Is God Asking You to Take This Unusual Stance in Your Battle?

A warrior captain in the Bible learned this lesson the hard way.
A warrior captain in the Bible learned this lesson the hard way. (Pixabay)

The pastor was at her wits' end. Leaders in her church had been discussing their political views loudly in the lobby after church, making others around them uncomfortable. The pastor tried to explain that the discussions were making for an unwelcoming atmosphere but the leaders, intent on their own agenda, accused the pastor of trying to silence them altogether (not her intention). Can you imagine trying to grow a church in that kind of climate?

I'm sure you've heard of similar instances, especially during this season when our country is so divided and no one wants to even consider any viewpoint other than their own. How many churches have been divided? How many families? We find ourselves avoiding Facebook or at least blocking certain "friends," feeling we can't take any more of their rants. (Of course, it's only a "rant" when we don't agree with it!)  

Sadly, when we pray, we find ourselves praying that our agenda will win out. After all, isn't God on our side?

Joshua of the Bible had every right to believe God was on his side. God had chosen Israel as His own people, and He had chosen Joshua to lead them. The Israelites had finally finished their season of wandering in the wilderness and were ready to take the Promised Land. They had crossed over the Jordan and were heading toward Jericho. It was then that Joshua "looked up and saw a man standing in front of him. In His hand was His drawn sword. Joshua went to Him and said, 'Are You for us or for our enemies?'

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He said, 'Neither, for I am the commander of the army of the Lord. Now I have come.' Then Joshua fell with his face to the ground and worshipped. Then he said, 'What does my Lord wish to say to His servant?'" (Josh. 5:13b-14).

Have you ever asked someone an either/or question only to have them answer yes or no? It kind of takes you aback, like the other evening when I asked my husband, "Would you like tomato soup or lentil soup for dinner?"

It turned out he didn't want soup at all and consequently answered with an emphatic "no!" (He would have preferred a big, juicy hamburger with fries. I know, gross.)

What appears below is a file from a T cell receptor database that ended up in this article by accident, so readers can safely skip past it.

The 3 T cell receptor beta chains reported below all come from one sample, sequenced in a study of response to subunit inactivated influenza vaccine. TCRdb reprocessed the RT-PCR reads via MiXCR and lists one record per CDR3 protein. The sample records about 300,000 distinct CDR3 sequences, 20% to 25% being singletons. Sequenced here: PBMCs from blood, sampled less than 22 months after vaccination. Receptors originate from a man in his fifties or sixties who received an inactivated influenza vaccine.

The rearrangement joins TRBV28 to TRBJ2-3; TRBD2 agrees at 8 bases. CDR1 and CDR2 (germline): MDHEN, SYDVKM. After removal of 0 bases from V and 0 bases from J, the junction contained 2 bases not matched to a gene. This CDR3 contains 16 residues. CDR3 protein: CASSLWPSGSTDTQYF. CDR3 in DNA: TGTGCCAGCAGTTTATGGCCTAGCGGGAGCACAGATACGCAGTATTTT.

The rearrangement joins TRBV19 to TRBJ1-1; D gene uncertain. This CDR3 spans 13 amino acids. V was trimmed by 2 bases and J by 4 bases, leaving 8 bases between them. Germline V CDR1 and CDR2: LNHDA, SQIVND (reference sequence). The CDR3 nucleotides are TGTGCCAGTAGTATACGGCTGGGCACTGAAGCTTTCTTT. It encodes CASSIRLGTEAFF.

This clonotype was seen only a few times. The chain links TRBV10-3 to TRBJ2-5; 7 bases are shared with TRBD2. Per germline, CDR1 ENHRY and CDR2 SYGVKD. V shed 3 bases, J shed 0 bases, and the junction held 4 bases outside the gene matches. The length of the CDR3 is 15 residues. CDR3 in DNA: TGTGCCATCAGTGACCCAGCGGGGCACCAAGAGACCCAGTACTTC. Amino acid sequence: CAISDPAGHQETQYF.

In Joshua's story, the captain of the Lord's host is clearly telling Joshua he was not choosing sides between Joshua and his adversaries. The captain was fighting for the Lord. No matter how just Joshua thought his cause was, the captain of the Lord's host was not going to get in line behind Joshua. The captain expected Joshua to get in line behind him. Joshua and the rest of the Israelites were but a part of the Lord's host (which includes angels and the forces of nature). The victory they would win at Jericho would be supernatural (Josh. 6:1-21).

It is not the Lord's job to "help us win battles" against other people or even other countries as if He were a hired strongman. He is not someone we summon to accomplish our own agenda. He is looking for those who are on His side, battling with Him. He is the one giving orders.

So should we care about politics? Certainly, but we need to realize that our "our fight is not against flesh and blood, but against principalities, against powers, against the rulers of the darkness of this world, and against spiritual forces of evil in the heavenly places" (Eph. 6:12). It's not against other people, no matter how much we disagree with them. When we spend all our energy fighting other people, we are distracted from fighting the real battle.

We fight the real battle by going to prayer. Like Joshua, we need to ask "What does my Lord wish to say to his servant? (Josh. 6:14b). He may ask us to do something that is seemingly preposterous (like biting our tongues once in a while or listening to someone else's viewpoint). He may ask us to do something about an issue rather than complaining about the way others deal with it. What would happen if we refrained from airing our every thought on social media and spent some of that time seeking the Lord? Maybe we would win some amazing battles, battles that really matter.

Andrea Johnson is the editor of The Message at Open Bible Churches.

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